Tuesday, December 1 , 2015, 11:30 am | Fair 64º

Captain’s Log: Hordes of Large White Seabass Caught Along the Mainland

40-pound seabass becoming common with fish up to 60 pounds no longer unusual

Capt. David Bacon and Brent Wingett with a 40-pound white seabass caught along the Santa Barbara Channel’s mainland coast.
Capt. David Bacon and Brent Wingett with a 40-pound white seabass caught along the Santa Barbara Channel’s mainland coast.  (Capt. Tiffany Vague photo)

By Capt. David Bacon, Noozhawk Columnist |

The size of the white seabass being caught along our mainland coast, is unbelievable. Fishing action is scattered and moves frequently any where from Point Dume in Malibu to Point Conception west of Santa Barbara. Fish in the right place at the right time with the right thing and the results will feed the family for days.

“It is simply incredible, the size of white seabass we are catching, right here along the coast,” said Capt. Tiffany Vague of WaveWalker Charters and manager of Hook, Line & Sinker fishing center in Santa Barbara. “In fact, of late we are catching much bigger fish along the mainland coast than at the Channel Islands. A 40-pounder is fairly common and fish to 60 pounds are caught.

“The wild part is that we are experiencing ‘lost opportunities,’ which are even bigger fish busting off our heavy-duty 40-pound line,” she continued.

Thinking back, it was not that many years ago that we didn’t know white seabass could get this big. Now, here we are enjoying a robust fishery featuring monster-size fish that happen to be fantastic table fare. We carefully managed this fish back to abundance with tried and true fisheries management practices, not by closing off parts of the ocean with damaging closed-to-fishing Marine Protected Areas.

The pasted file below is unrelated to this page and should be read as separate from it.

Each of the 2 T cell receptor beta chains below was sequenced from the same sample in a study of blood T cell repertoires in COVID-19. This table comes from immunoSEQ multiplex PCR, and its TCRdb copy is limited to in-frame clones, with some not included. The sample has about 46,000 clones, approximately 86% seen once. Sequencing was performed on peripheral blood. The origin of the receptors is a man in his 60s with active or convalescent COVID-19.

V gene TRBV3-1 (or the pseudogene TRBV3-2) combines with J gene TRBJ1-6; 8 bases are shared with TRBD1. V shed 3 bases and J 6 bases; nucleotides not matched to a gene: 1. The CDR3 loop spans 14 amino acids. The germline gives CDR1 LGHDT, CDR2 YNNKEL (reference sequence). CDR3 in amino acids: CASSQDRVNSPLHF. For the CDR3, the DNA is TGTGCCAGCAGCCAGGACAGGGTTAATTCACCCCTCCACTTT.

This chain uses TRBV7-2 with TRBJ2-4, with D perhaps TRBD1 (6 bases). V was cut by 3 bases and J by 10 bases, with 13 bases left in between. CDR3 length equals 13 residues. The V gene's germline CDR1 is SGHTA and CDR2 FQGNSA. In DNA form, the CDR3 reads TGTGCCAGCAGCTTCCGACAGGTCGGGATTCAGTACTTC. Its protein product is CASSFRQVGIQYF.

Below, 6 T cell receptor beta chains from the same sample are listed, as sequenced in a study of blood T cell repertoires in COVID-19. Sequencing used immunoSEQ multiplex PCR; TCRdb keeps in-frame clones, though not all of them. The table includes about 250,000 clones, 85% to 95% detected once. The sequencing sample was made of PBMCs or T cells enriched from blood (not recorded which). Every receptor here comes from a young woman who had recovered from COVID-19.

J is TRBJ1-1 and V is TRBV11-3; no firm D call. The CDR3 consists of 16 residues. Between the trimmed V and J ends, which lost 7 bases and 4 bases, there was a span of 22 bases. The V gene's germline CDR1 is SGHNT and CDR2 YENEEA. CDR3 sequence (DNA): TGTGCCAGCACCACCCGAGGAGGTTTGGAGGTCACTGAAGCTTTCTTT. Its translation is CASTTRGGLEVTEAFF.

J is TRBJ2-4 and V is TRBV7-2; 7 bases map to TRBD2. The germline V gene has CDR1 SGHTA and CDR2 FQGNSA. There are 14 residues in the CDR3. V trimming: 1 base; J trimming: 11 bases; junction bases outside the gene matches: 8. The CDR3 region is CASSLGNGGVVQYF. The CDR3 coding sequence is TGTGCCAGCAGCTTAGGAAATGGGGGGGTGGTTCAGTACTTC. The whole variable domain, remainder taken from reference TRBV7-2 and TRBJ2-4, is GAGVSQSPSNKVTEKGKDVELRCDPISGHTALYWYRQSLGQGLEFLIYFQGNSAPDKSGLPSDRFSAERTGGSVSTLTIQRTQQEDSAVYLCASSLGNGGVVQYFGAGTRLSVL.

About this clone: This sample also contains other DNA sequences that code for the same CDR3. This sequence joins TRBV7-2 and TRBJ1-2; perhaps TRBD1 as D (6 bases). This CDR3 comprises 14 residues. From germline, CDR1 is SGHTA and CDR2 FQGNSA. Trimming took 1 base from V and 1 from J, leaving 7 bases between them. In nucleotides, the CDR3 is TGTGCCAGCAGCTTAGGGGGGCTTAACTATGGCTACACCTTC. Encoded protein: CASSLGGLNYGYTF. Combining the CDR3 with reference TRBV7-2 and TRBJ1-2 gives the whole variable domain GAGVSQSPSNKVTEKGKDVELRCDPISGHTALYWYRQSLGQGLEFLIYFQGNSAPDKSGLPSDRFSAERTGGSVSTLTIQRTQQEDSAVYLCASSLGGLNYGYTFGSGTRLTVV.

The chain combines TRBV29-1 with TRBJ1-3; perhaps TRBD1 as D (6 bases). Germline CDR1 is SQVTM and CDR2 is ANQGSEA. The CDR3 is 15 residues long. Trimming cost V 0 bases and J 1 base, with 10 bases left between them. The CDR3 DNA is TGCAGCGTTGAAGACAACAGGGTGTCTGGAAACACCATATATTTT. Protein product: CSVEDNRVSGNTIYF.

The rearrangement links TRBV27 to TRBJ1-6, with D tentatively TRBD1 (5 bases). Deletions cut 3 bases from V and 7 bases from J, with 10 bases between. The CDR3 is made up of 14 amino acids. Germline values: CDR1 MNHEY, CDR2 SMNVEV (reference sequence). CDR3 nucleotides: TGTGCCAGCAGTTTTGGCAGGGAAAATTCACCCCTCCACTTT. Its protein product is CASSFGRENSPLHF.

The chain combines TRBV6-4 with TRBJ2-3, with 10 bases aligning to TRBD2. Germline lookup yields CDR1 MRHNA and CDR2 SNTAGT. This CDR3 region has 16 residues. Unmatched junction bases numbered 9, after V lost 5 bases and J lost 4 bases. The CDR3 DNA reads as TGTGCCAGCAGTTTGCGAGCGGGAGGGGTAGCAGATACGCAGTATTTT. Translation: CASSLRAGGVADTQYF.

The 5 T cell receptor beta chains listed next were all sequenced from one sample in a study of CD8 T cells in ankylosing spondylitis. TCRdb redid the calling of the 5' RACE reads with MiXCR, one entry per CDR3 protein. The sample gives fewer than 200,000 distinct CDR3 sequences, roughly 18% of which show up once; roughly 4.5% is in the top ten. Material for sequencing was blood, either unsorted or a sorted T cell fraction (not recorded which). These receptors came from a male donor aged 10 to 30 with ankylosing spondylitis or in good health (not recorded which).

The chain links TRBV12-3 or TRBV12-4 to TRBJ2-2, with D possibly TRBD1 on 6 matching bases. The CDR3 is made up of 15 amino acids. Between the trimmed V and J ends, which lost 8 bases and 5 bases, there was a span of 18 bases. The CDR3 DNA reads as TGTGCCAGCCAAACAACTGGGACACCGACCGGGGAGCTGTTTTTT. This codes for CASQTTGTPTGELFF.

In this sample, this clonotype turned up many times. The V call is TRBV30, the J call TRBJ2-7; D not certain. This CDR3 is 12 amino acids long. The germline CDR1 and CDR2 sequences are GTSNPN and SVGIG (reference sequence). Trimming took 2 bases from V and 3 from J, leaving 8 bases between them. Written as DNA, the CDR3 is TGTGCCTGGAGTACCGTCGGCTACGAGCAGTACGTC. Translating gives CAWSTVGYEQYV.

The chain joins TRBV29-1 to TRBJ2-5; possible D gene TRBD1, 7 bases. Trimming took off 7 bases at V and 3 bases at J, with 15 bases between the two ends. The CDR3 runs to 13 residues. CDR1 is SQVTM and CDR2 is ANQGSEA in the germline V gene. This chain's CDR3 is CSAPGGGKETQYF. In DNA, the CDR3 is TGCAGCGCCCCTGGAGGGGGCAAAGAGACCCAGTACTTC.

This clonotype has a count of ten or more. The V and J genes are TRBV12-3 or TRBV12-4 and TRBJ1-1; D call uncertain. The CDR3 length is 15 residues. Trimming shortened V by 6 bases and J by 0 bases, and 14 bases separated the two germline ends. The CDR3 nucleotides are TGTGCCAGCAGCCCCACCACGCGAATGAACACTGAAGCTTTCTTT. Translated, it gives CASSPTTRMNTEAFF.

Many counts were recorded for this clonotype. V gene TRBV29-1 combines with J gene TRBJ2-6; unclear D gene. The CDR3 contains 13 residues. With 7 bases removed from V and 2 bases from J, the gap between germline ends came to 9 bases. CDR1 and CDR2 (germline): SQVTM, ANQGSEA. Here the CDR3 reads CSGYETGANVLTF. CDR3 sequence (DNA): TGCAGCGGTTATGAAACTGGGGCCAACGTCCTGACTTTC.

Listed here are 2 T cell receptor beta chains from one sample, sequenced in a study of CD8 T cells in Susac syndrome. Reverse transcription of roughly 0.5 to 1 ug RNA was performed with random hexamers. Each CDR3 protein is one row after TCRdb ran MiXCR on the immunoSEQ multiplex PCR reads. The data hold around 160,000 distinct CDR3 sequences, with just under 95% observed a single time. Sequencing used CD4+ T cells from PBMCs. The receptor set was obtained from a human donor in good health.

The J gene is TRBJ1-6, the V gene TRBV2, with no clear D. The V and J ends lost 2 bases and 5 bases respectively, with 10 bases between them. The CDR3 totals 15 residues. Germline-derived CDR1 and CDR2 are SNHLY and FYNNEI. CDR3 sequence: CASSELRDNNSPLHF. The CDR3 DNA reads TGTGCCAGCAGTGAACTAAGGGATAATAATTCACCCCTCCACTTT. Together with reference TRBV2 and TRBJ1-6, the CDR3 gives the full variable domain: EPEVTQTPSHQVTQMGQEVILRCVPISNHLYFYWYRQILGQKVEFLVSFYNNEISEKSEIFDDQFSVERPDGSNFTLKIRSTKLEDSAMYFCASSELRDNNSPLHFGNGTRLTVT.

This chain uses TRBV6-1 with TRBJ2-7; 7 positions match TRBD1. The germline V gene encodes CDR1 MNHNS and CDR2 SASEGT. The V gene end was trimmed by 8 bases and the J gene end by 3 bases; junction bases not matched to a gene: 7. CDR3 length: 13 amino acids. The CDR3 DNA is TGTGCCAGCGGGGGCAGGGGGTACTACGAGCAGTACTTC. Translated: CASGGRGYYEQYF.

After decades of hard work and careful management, the results are swimming all around us. The trick is to find squid spawning activity in shallow (roughly 40 to 80 feet of water), jig up some live squid with a specialty squid rig, pin live squid on the hook and put it out in the water column. On my charterboat, WaveWalker, we run a weighted hook, a liveline hook, a dropper loop rig and a white jig.

Then the patience-testing wait begins. It can take a while to get bite — a long while. Once bit, more patience is needed because it is wise to let the fish take the squid and run with it before putting the reel in gear, letting the fish pull the line taut and then matching muscle with the wild critter.

— Capt. David Bacon operates WaveWalker Charters and is president of SOFTIN Inc., a nonprofit organization providing seafaring opportunities for those in need. Visit softininc.blogspot.com to learn more about the organization and how you can help.

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